RUSH: No different than the first time you smoke a cigarette. No different. And she just kept increasing the quantities ’cause it was addicting. She liked it, nicotine, the most detective drug out there. Okay. So far, so good. But there’s nothing in this story that is different from any other nicotine delivery, except maybe the patch, and you’d have to put, you know, to equal the amount of nicotine in an e-cigarette you’d have to put 25 patches on your arm. You know, nobody’s gonna do that. So the next bite, “You’re 21. Did you smoke regular cigarettes before this?”
GUEST: No. It’s not a cigarette. So that’s the initial thought, you know, so it couldn’t be maybe worse than that. The flavors are attractive. It’s a new item coming out, everyone’s using it.
SMITH: You saw it out there, you thought it was appealing.
GUEST: I almost think that it’s worse than a cigarette.
GUEST: In my eyes, um, just because it’s addictive and just the age group that’s getting involved. Like, I’ve been outside around campus and had younger people, like maybe someone age 16, come up to me with money asking, “Oh, will you go inside the store and buy a Juul for me and Juul pods?” So there are all ways around it. I see no benefits to the product. So there’s no need.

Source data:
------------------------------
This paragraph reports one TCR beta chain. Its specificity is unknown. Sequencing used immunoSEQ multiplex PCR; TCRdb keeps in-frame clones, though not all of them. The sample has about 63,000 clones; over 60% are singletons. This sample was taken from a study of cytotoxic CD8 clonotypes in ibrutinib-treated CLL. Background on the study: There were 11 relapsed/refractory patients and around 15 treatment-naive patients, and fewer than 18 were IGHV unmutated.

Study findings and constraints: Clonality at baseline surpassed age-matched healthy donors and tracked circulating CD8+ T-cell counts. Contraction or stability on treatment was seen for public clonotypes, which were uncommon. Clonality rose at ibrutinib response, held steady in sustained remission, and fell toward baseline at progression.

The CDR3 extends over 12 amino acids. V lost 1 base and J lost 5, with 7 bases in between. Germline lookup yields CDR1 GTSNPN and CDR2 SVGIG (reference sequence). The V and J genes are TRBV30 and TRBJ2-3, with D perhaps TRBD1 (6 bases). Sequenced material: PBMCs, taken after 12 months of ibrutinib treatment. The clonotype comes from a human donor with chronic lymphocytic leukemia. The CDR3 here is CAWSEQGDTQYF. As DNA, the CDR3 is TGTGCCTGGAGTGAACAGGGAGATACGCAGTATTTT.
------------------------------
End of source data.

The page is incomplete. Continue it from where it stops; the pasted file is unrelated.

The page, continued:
RUSH: The Juul pod, that’s the nicotine, that’s what you put inside that gets heated up, produces the water vapor that you inhale, and that’s the nicotine. And then they flavor it so that it tastes good while you’re doing all of this. It’s just a nicotine delivery system. To say that it’s worse than cigarettes, that’s a judgment call. There’s no carcinogens in it unless somebody wants to try to claim that this much nicotine is a carcinogen, but nicotine isn’t.